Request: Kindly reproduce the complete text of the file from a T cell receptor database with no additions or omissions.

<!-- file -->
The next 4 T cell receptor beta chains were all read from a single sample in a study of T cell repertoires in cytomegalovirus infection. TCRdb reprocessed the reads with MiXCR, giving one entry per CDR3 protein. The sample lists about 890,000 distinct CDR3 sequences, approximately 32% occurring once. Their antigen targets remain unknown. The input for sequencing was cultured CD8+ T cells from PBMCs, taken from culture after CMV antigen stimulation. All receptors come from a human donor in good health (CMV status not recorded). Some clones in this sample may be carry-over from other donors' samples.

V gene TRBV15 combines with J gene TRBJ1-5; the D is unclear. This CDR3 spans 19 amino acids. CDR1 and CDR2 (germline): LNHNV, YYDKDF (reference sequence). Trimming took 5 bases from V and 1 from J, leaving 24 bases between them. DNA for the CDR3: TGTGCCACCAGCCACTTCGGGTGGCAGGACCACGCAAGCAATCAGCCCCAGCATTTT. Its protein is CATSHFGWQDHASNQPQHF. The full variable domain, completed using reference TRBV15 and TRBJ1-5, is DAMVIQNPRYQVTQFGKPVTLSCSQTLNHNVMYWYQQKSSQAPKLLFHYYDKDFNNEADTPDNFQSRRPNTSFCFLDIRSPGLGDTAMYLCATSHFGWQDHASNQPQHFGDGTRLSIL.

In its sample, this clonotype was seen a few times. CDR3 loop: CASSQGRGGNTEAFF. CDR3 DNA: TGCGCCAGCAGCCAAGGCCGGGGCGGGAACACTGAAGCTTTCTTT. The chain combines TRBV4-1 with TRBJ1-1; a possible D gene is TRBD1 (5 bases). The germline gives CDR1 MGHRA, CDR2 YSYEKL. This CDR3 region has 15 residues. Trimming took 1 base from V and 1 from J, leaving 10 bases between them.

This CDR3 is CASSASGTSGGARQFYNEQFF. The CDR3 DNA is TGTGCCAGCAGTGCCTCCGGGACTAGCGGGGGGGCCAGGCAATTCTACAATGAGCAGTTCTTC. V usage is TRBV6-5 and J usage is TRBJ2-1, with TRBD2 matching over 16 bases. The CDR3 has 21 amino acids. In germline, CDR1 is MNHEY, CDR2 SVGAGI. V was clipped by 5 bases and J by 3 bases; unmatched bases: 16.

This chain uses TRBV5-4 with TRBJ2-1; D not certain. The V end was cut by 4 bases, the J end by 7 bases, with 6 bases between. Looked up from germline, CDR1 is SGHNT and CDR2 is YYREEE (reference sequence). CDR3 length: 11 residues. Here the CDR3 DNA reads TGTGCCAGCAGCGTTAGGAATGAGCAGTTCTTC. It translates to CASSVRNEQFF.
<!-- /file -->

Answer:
The next 4 T cell receptor beta chains were all read from a single sample in a study of T cell repertoires in cytomegalovirus infection. TCRdb reprocessed the reads with MiXCR, giving one entry per CDR3 protein. The sample lists about 890,000 distinct CDR3 sequences, approximately 32% occurring once. Their antigen targets remain unknown. The input for sequencing was cultured CD8+ T cells from PBMCs, taken from culture after CMV antigen stimulation. All receptors come from a human donor in good health (CMV status not recorded). Some clones in this sample may be carry-over from other donors' samples.

V gene TRBV15 combines with J gene TRBJ1-5; the D is unclear. This CDR3 spans 19 amino acids. CDR1 and CDR2 (germline): LNHNV, YYDKDF (reference sequence). Trimming took 5 bases from V and 1 from J, leaving 24 bases between them. DNA for the CDR3: TGTGCCACCAGCCACTTCGGGTGGCAGGACCACGCAAGCAATCAGCCCCAGCATTTT. Its protein is CATSHFGWQDHASNQPQHF. The full variable domain, completed using reference TRBV15 and TRBJ1-5, is DAMVIQNPRYQVTQFGKPVTLSCSQTLNHNVMYWYQQKSSQAPKLLFHYYDKDFNNEADTPDNFQSRRPNTSFCFLDIRSPGLGDTAMYLCATSHFGWQDHASNQPQHFGDGTRLSIL.

In its sample, this clonotype was seen a few times. CDR3 loop: CASSQGRGGNTEAFF. CDR3 DNA: TGCGCCAGCAGCCAAGGCCGGGGCGGGAACACTGAAGCTTTCTTT. The chain combines TRBV4-1 with TRBJ1-1; a possible D gene is TRBD1 (5 bases). The germline gives CDR1 MGHRA, CDR2 YSYEKL. This CDR3 region has 15 residues. Trimming took 1 base from V and 1 from J, leaving 10 bases between them.

This CDR3 is CASSASGTSGGARQFYNEQFF. The CDR3 DNA is TGTGCCAGCAGTGCCTCCGGGACTAGCGGGGGGGCCAGGCAATTCTACAATGAGCAGTTCTTC. V usage is TRBV6-5 and J usage is TRBJ2-1, with TRBD2 matching over 16 bases. The CDR3 has 21 amino acids. In germline, CDR1 is MNHEY, CDR2 SVGAGI. V was clipped by 5 bases and J by 3 bases; unmatched bases: 16.

This chain uses TRBV5-4 with TRBJ2-1; D not certain. The V end was cut by 4 bases, the J end by 7 bases, with 6 bases between. Looked up from germline, CDR1 is SGHNT and CDR2 is YYREEE (reference sequence). CDR3 length: 11 residues. Here the CDR3 DNA reads TGTGCCAGCAGCGTTAGGAATGAGCAGTTCTTC. It translates to CASSVRNEQFF.